Is Paul English Right?

Why is it when Citibank launches an ad campaign saying its customers can press "0" to talk to a human, it becomes big news? Have we reached a point where the ability to reach an operator is that big a deal? By now, virtually everyone knows the magic phrase: "Hello. Your call is important to us. If you are an existing customer, please press or say one."

Them's fightin' words to anti-IVR crusader Paul English, founder of gethuman.com and considered by many to be the voice of the customer. Over the last few years the familiar, and not always welcome, sound of the interactive voice response (IVR) and similar automated systems have become a regular part of our lives. We hear them when we call an airline to book a flight, a phone company to question a bill, a computer company to solve a glitch. Many agree with English that the automated or virtual attendant is one of the banes of life in modern society. Still others have less emotion invested in the issue, but would probably be happy to share an off-color remark about the time they attempted to navigate their way through an IVR application they believed would help them, only to find themselves caught in a cul-de-sac of poor choices and an IVR that pretended not to know what "0" means.

We've all been there. But believe it or not, the companies that install these systems are trying to help customers. And for the most part they are helping customers.

Does this mean English and all the news reporters who have lately given him his 15 minutes of fame are wrong? No, of course not. English is right, but he is right because he has chosen an obvious, defenseless enemy—the IVR, which can't fight back. He highlights the most egregious examples of how poorly designed technology frustrates and angers vulnerable customers, such as the elderly and the handicapped. Here, English is right.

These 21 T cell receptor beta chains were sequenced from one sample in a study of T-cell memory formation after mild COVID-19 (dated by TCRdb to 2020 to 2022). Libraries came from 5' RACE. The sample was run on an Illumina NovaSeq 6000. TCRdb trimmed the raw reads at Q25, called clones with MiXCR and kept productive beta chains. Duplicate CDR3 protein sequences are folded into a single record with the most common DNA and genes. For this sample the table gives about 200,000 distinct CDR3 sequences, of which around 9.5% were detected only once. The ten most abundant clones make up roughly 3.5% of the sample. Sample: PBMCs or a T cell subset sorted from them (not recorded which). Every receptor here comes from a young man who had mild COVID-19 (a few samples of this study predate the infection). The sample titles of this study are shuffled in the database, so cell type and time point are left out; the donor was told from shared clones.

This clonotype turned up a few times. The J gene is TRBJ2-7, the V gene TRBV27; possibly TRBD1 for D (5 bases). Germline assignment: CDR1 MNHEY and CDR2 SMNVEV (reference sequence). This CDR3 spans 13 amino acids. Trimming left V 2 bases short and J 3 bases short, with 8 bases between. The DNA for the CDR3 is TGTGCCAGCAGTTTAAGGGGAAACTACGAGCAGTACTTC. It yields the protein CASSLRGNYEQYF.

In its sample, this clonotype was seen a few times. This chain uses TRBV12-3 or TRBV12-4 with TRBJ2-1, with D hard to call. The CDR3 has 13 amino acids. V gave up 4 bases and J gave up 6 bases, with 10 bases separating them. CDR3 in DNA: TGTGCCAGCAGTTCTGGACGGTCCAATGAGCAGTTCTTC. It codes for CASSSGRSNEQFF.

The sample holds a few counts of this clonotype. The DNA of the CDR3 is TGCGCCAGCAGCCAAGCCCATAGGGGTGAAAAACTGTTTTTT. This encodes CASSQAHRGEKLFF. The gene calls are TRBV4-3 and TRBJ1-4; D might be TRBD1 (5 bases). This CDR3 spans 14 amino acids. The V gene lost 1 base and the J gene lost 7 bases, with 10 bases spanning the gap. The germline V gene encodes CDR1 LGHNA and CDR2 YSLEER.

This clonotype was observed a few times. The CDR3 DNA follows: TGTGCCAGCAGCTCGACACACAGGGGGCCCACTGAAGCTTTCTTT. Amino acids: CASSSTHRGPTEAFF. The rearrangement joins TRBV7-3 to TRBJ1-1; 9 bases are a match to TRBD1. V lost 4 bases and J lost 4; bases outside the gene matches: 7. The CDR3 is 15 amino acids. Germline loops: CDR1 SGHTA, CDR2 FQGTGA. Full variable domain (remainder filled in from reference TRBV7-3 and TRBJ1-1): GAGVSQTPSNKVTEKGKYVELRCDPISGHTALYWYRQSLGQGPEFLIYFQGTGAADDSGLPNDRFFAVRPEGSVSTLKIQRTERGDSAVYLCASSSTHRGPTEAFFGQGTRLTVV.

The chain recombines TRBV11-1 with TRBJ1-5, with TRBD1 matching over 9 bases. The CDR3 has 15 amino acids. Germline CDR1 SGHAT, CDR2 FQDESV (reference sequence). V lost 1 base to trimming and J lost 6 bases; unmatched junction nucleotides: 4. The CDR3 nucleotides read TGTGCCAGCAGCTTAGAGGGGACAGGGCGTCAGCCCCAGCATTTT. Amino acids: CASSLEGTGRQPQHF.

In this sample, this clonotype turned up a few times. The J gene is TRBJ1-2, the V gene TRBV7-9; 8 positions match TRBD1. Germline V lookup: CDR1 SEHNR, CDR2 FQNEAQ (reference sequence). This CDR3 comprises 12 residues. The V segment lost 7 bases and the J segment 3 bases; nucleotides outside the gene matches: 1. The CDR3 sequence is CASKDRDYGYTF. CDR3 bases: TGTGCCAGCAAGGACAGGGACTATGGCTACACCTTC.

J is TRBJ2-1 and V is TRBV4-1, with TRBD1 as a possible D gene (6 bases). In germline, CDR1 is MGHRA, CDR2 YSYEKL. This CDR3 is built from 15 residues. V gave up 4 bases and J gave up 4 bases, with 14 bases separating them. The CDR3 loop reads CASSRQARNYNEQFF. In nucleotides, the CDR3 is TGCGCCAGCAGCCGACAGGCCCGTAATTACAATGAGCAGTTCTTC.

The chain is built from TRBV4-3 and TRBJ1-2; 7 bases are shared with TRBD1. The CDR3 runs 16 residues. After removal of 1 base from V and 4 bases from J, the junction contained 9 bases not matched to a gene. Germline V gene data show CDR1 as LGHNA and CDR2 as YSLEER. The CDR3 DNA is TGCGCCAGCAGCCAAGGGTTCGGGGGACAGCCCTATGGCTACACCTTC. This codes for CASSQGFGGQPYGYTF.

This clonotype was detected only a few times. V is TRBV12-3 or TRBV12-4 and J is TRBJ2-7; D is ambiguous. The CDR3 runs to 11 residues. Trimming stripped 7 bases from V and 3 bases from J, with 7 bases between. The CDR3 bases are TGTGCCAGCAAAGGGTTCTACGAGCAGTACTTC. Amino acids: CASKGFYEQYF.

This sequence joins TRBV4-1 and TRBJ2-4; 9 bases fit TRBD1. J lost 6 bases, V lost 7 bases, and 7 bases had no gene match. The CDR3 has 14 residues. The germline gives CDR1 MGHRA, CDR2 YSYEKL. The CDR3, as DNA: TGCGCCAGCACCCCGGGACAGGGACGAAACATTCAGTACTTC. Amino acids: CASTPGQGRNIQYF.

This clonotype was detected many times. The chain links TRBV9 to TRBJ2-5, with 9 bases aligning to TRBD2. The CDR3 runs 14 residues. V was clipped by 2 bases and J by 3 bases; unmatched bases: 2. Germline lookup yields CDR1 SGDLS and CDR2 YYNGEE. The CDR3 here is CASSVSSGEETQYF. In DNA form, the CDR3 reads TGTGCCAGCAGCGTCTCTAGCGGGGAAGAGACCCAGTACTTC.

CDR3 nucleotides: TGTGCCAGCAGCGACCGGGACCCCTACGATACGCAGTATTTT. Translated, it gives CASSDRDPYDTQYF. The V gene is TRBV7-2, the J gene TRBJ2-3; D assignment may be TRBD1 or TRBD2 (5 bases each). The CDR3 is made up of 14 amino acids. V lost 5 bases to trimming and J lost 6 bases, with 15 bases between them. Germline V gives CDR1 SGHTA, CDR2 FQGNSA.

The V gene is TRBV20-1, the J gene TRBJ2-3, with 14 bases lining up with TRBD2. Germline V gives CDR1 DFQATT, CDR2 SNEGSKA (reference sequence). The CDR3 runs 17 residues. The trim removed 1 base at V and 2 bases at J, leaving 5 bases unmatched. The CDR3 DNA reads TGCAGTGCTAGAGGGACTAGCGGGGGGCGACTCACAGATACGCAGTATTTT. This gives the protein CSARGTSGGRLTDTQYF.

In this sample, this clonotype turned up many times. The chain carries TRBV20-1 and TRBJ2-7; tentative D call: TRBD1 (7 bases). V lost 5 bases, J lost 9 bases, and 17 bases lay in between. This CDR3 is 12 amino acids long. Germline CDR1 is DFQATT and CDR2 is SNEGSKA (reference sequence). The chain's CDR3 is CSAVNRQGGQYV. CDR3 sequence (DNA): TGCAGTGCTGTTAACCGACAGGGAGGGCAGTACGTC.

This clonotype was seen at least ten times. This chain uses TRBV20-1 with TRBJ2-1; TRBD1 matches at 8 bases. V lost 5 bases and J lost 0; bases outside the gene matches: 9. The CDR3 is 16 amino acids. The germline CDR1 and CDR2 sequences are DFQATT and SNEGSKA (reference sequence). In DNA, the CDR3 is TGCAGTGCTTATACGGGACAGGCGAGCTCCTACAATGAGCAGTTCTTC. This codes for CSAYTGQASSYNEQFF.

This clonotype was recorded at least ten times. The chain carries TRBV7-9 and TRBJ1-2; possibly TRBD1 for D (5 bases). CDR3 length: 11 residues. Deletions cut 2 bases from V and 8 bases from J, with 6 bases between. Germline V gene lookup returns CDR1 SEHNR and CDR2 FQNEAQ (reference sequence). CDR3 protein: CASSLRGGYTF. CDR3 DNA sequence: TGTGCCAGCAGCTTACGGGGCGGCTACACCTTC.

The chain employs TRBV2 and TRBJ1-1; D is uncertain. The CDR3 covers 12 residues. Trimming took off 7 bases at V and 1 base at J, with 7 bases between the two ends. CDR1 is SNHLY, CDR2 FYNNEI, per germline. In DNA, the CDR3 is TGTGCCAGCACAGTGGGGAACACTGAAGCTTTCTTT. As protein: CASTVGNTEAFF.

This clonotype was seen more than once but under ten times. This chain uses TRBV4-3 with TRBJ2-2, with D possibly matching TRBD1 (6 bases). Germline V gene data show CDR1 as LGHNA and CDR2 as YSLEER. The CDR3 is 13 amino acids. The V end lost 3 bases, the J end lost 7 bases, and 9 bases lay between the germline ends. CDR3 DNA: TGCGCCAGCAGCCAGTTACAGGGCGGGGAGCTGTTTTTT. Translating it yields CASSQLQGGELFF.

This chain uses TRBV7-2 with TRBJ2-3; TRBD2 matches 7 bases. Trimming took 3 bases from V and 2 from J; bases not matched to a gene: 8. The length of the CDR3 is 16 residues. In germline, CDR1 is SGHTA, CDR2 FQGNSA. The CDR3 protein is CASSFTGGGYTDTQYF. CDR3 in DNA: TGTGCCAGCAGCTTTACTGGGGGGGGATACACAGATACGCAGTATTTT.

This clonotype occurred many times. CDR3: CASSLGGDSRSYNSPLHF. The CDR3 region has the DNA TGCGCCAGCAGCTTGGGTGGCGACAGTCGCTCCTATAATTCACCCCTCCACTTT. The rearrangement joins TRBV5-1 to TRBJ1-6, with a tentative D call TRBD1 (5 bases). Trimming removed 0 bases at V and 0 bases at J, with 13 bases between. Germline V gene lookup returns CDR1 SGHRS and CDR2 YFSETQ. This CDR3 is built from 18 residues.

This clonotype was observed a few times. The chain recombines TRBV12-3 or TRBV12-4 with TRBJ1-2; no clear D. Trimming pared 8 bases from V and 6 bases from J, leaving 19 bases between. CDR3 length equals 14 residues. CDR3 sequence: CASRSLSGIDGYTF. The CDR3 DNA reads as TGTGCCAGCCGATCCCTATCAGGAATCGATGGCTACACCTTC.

How and when should companies utilize voice-self service? The further we dig into the question of automated-self service, the murkier the situation becomes. At what point should callers be allowed or even encouraged to zero out? How important are the voices of the self-service personas? What should be the trade-off between costs and personal help? In Europe, for example, consumers pay 10 to 15 cents per minute for assisted service. Would Americans be willing to do so?

On these more complicated questions, English is not right. In fact, he is of little help, because designing call centers is not his job. But I have some answers to these questions.

When Is Self-Service OK?

Proactive notification systems and IVRs daily help millions of people obtain critical information quickly and easily. And the automated service is a two-way information broker. You call it, but it also calls you. I don't forget dental appointments because my dentist's outbound system automatically calls me the day before with a reminder. Airlines call me with announcements of a change to my flight times. Aside from election season, people rarely hang up on these outbound applications or demand to speak with an agent. In fact, such calls throw an interesting light on the human versus virtual attendant debate. People would much rather get an automated call about their next trip to the dentist than a personal call from a market research firm. We judge the call by the importance of the information it delivers, not whether the voice we hear is recorded or live.

Things are less clear when we call in and reach an IVR. When we place the call, the IVR has to figure out what we want. To do this, it offers us a range of choices. Selecting an option frequently leads to another array of choices. Most people recognize this scenario as the classic IVR application, and the one that bothers critics.

But, with proper voice recognition, automated self-service works as quickly and as well as a live representative. It is particularly good at confirming information and executing specific demands. Did you receive that promised credit on your credit card bill? Is the shipment on its way? What is my checking account balance? And it is exactly what we want when we need to cancel newspaper deliveries before a trip.

Self-service can deliver customized news, execute specific orders, and confirm information without causing customer frustration. More importantly, it ensures that a live representative is available when we need one for complex transactions. When an IVR cannot solve a problem the best thing it can do is identify the caller and his issue and send him to the right agent the first time.

The Right to Zero Out